This Guidebook is a product of a project headed by Principal Investigator, Jeffrey L. Ram on “Automated Ballast Treatment Verification” (Project 964 of the Great Lakes Protection Fund). Ballast water of commercial ships is the leading vector for aquatic invasive species (AIS) into and within the Great Lakes of North America.
This report focuses on the priorities and technologies for indicative ballast water monitoring in the Great Lakes. Indicative monitoring enables assessment of successful ballast water management systems (BWMS) operations and compliance with state, national, and international ballast discharge regulations. It is also critical for accurate assessment of harmful organism hazards and prevention program success in the Great Lakes. The goal of this project is to protect the Great Lakes by helping assure that indicative monitoring systems designed to assess invasive species management are effective in this unique freshwater ecosystem.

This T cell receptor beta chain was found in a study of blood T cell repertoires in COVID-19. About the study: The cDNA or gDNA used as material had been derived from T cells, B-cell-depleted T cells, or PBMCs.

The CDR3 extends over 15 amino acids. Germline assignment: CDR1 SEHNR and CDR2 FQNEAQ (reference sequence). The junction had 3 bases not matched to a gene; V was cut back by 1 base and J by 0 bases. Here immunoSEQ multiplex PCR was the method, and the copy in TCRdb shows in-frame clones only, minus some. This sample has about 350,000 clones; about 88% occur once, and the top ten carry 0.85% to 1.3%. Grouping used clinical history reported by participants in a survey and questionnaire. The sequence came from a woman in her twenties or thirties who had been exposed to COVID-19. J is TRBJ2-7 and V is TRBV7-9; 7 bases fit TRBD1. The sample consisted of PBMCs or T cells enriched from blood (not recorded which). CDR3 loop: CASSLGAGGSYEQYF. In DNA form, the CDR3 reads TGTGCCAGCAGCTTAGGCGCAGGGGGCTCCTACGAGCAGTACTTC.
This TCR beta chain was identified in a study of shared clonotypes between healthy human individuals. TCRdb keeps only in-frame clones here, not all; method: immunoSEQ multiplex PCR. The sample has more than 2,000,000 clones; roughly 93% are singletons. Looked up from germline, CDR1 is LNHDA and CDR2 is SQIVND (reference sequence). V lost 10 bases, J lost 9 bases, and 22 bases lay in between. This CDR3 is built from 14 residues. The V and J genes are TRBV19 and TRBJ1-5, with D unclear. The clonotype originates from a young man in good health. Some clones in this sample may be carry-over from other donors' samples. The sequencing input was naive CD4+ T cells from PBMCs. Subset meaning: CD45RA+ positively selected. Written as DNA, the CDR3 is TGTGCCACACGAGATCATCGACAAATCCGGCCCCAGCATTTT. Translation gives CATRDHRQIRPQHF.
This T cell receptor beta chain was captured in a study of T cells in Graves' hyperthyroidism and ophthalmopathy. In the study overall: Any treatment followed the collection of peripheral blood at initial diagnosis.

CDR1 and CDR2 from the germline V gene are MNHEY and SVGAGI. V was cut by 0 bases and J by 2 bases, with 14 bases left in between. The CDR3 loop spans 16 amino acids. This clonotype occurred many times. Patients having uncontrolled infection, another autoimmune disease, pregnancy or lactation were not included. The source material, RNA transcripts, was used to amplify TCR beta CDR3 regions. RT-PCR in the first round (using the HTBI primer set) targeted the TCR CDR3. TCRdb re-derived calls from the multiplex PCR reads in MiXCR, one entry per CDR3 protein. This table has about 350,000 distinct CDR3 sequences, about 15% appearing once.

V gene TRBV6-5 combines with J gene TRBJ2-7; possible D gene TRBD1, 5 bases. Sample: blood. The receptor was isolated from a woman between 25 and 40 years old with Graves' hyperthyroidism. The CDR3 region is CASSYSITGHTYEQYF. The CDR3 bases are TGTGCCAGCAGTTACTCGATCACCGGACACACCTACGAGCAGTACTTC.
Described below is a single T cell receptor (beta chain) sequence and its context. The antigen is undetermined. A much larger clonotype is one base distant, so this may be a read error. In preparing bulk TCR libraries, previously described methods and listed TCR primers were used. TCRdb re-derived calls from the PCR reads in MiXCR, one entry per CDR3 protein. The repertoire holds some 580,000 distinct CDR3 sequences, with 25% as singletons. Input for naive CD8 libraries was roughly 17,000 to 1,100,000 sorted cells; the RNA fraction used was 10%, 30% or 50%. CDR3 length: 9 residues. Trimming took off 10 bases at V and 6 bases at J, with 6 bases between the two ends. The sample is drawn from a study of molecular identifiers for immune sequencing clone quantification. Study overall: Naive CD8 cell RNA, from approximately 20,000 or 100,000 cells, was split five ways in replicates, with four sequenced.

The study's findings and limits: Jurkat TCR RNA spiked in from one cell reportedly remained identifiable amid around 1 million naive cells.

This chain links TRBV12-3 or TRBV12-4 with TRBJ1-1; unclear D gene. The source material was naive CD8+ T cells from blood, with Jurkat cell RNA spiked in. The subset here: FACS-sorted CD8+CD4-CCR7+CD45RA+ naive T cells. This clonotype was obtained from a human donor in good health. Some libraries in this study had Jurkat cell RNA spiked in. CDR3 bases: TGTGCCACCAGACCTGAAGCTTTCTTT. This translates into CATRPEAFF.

Cangelosi AA, Balcer M, Reavie ED, Ram JL (2019) Ballast Management in theGreat Lakes: Priorities and Technologies for Indicative Testing. Lansing, MI: Qubic Marketing Agency, 40 pages.
Ballast water management represents a complex challenge that in order to be effectively addressed it must be done in collaboration with the input of regulators, ship owners, scientists, environmental organizations and other stakeholders.
Our goal is to be a source of relevant ballast water information that encourages ideas, generates conversation and creates solutions to prevent potential threats that pose serious ecological, economic and health problems.
Ballast water is essential for safe shipping operations. A ship’s ballast water system allows it to pump water in and out of large tanks to counterweight for a change in cargo load providing stability and maneuverability when not carrying enough weight to face rough seas.
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